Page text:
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ISSN: 2155-9627
Journal of Clinical Research & Bioethics
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Bioethics and Food Restrictions by Religious Motivations: Decision Making Processes in Health

Marília Fernandes Wettstein1, Lia Nunes Ferreira Alves1 and José Roberto Goldim1,2*

1PPG in Medicine: Medical Sciences, Federal University of Rio Grande do Sul, Brazil

2Bioethics Division, Hospital de Clinicas de Porto Alegre, Brazil

*Corresponding Author:
José Roberto Goldim
Rua Ramiro Barcellos 2350
Porto Alegre 90035-903 Porto Alegre
Tel: 555133598304
Fax: 555133598001
E-mail: [email protected]

Received date: September 28, 2010 Accepted date: December 15, 2010; Published date: December 17, 2010

Citation: Wettstein MF, Ferreira Alves LN, Goldim JR (2011) Bioethics and Food Restrictions by Religious Motivations: Decision Making Processes in Health. J Clinic Res Bioeth 2:106. doi: 10.4172/2155-9627.1000106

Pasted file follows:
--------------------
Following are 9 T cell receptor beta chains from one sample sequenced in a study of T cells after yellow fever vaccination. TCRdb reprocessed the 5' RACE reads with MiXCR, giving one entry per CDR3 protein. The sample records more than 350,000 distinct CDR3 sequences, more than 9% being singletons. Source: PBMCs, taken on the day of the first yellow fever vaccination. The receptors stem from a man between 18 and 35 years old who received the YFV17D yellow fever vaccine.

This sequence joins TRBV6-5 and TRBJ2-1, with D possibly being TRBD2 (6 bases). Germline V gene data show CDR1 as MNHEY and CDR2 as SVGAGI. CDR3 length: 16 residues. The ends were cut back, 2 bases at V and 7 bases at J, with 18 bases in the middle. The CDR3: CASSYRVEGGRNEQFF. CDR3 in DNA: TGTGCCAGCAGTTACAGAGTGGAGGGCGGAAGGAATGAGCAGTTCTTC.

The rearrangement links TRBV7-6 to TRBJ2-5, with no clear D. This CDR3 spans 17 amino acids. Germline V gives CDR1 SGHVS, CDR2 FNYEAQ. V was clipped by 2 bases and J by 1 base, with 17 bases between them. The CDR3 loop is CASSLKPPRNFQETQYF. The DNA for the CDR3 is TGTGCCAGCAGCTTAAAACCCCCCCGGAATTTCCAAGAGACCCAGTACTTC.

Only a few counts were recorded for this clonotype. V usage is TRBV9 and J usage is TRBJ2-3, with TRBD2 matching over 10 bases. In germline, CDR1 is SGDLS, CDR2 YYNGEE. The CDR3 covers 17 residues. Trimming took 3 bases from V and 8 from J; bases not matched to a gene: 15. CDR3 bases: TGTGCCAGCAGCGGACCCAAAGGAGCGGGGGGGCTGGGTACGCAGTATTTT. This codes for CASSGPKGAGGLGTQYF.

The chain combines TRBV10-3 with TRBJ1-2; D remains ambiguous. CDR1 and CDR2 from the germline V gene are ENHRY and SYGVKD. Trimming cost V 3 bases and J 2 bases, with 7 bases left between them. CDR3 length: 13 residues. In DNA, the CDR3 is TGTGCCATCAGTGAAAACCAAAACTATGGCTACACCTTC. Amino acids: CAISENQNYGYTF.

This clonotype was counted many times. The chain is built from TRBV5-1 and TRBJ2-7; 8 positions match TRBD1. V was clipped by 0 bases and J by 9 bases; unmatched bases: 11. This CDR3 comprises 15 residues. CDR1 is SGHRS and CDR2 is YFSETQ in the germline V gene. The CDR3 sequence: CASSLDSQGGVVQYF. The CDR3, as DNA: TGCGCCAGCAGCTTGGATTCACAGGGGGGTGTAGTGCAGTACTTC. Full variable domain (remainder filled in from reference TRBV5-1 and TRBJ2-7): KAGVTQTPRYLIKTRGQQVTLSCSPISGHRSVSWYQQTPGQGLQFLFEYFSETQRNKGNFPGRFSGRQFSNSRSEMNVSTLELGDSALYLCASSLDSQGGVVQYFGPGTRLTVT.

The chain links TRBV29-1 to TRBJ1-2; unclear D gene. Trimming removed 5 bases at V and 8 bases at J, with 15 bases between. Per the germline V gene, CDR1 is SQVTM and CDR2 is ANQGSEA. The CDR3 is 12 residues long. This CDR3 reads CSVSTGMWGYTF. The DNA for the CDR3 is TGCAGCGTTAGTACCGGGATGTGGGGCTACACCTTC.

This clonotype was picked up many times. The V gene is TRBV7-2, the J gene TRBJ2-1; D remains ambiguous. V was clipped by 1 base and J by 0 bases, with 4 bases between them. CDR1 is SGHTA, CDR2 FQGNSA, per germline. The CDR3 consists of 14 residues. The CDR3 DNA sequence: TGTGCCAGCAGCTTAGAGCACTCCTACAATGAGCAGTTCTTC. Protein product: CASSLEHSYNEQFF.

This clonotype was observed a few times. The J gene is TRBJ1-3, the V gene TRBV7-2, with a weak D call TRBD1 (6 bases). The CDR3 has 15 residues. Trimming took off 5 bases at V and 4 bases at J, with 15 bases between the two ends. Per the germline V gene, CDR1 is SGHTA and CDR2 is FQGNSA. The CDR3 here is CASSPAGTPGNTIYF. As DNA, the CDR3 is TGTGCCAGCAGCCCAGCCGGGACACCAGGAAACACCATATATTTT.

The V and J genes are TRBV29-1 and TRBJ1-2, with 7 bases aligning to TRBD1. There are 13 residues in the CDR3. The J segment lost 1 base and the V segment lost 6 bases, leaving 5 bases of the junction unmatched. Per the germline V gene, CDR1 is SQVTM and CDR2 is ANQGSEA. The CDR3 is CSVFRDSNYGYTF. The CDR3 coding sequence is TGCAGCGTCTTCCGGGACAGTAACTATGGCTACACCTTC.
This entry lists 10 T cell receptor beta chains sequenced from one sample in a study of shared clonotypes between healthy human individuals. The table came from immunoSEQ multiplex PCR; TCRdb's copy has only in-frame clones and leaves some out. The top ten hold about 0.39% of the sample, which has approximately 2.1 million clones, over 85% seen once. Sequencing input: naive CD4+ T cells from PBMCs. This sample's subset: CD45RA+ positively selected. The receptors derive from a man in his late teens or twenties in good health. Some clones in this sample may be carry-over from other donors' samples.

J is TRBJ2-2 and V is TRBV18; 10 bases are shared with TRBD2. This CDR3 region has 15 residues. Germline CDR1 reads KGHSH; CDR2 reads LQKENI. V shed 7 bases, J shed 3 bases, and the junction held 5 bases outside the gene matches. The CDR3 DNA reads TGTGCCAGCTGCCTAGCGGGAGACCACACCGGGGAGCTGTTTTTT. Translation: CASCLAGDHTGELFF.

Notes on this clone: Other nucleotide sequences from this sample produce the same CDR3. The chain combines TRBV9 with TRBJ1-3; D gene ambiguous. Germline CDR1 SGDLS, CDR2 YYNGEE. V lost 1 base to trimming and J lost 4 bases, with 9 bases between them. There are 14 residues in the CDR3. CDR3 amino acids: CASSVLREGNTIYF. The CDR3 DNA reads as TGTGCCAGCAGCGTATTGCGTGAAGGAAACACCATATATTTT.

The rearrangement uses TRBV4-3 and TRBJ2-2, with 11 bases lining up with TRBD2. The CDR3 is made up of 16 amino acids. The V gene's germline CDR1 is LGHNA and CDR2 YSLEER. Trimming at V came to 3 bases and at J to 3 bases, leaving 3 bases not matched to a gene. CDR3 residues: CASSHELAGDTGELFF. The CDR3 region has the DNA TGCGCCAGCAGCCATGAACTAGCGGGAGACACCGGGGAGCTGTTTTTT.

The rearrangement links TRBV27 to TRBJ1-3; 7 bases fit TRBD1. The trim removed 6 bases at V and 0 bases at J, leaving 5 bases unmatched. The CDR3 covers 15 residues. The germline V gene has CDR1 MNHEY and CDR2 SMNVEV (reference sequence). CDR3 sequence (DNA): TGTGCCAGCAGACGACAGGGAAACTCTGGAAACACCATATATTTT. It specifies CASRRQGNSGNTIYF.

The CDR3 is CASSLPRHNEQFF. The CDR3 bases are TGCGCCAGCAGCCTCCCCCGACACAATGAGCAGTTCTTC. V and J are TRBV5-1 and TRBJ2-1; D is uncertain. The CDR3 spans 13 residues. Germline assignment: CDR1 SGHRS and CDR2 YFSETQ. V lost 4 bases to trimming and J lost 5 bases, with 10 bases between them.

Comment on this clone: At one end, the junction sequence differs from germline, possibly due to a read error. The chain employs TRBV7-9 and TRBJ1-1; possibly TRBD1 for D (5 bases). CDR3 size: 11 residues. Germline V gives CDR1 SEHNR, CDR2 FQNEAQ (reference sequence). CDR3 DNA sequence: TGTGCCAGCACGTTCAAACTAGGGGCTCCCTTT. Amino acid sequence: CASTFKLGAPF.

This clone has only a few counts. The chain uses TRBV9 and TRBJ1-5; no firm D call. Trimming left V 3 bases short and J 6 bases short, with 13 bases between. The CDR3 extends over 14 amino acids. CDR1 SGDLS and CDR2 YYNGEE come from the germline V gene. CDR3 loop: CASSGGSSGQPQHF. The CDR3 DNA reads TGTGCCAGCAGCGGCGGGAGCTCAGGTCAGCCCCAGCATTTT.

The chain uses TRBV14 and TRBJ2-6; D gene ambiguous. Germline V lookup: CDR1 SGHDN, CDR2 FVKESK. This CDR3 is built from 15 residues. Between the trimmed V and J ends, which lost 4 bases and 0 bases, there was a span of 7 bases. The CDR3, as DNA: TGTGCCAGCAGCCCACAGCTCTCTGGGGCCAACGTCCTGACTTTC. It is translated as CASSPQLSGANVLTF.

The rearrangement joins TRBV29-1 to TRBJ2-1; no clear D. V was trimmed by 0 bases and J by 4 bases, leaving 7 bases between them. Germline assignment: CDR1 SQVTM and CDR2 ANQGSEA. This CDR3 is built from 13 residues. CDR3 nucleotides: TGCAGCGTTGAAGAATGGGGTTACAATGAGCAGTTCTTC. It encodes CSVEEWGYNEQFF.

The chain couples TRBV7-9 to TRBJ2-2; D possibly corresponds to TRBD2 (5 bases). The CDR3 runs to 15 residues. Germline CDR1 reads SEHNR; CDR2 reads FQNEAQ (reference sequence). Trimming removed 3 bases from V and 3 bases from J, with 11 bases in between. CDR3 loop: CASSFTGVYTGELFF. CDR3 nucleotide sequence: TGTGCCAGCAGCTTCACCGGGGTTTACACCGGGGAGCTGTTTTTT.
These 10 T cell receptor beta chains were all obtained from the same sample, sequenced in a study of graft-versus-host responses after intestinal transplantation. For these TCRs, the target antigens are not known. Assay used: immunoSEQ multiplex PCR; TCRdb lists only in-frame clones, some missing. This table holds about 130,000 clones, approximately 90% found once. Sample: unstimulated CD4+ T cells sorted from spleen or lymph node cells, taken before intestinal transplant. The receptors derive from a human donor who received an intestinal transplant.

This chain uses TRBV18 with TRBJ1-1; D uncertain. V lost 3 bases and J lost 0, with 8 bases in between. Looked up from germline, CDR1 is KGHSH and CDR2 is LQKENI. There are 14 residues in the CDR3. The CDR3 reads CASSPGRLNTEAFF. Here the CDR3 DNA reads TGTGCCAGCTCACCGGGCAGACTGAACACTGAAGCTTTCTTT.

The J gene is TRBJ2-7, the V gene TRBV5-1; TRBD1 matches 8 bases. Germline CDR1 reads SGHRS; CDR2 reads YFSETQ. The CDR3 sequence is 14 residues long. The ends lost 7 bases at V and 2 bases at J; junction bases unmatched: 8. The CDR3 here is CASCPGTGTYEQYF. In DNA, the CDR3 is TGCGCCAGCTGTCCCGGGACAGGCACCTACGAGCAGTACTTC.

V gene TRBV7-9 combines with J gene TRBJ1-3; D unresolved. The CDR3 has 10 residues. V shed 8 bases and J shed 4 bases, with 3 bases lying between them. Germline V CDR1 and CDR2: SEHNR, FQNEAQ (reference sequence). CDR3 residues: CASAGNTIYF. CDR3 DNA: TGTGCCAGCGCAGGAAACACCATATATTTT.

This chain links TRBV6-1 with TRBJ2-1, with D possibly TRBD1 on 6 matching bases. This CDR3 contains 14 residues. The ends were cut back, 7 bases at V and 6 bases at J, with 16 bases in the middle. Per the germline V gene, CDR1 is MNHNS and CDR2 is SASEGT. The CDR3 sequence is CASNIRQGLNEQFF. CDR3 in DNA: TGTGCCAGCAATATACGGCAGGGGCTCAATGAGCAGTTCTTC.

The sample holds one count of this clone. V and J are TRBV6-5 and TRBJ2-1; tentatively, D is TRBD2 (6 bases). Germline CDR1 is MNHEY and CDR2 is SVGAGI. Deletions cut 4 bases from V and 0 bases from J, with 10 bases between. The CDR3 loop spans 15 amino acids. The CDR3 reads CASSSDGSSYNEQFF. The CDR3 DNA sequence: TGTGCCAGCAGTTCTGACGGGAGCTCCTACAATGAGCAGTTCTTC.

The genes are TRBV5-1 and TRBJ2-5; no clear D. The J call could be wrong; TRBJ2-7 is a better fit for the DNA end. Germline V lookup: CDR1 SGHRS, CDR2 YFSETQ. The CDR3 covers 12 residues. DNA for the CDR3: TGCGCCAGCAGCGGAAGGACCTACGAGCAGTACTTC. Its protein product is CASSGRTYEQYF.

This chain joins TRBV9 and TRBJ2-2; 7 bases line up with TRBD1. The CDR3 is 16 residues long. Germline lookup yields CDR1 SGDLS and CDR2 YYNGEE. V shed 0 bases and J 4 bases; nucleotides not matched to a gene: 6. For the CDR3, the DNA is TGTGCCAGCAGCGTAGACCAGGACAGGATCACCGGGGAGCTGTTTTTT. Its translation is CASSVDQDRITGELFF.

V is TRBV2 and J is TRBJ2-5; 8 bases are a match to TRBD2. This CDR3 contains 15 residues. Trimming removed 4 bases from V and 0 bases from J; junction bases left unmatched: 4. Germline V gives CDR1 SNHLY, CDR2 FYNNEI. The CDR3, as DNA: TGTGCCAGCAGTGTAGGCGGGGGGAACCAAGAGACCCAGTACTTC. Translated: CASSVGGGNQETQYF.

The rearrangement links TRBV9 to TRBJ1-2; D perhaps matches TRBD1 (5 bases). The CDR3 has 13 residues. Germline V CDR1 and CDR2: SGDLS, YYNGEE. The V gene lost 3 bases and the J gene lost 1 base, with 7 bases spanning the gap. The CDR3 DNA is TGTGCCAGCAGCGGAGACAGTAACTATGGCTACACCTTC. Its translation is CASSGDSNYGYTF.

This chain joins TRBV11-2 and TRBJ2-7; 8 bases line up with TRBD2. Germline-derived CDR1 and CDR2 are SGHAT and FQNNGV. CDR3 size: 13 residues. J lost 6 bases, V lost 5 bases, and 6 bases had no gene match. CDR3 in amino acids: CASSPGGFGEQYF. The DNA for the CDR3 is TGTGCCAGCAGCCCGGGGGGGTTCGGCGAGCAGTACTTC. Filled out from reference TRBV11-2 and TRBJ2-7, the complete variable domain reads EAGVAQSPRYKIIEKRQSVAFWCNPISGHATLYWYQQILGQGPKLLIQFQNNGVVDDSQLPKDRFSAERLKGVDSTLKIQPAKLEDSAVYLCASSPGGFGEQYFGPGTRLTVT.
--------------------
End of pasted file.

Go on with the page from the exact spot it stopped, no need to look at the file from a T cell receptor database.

Copyright: © 2011 Wettstein MF, et al. This is an open-access article distributed under the terms of the Creative Commons Attribution License, which permits unrestricted use, distribution, and reproduction in any medium, provided the original author and source are credited.

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Bioethics reflects on many issues in health, one is the spiritual aspects involved in decision making. The inclusion of these aspects does not remove the secular character of bioethical reflection, in contrast, allows you to have a broad and complex motivations associated with the decisions that people make. We conducted a cross-sectional study with a sample of 271 inpatients at a university general hospital in Porto Alegre, Brazil. Individual interviews were conducted focusing on the issue of food shortages and the motivations involved, as well as expression of coercion associated. With respect to food, 56% of patients had some restriction to any type of food, while 6.3% were associated with religious motives, especially with respect to the group of meat. The other patients claimed restrictions for not liking the food (34%) or have associated health problems (16%). The expression of coercion not statistically significant (P> 0.05) between groups of patients with and without food restriction. Patients perceive that they are heard by the health team, but understand that their views are not considered when deciding on the types of foods that will be offered. Only 1.7% of patients said they would be embarrassed if asked about their religious practices.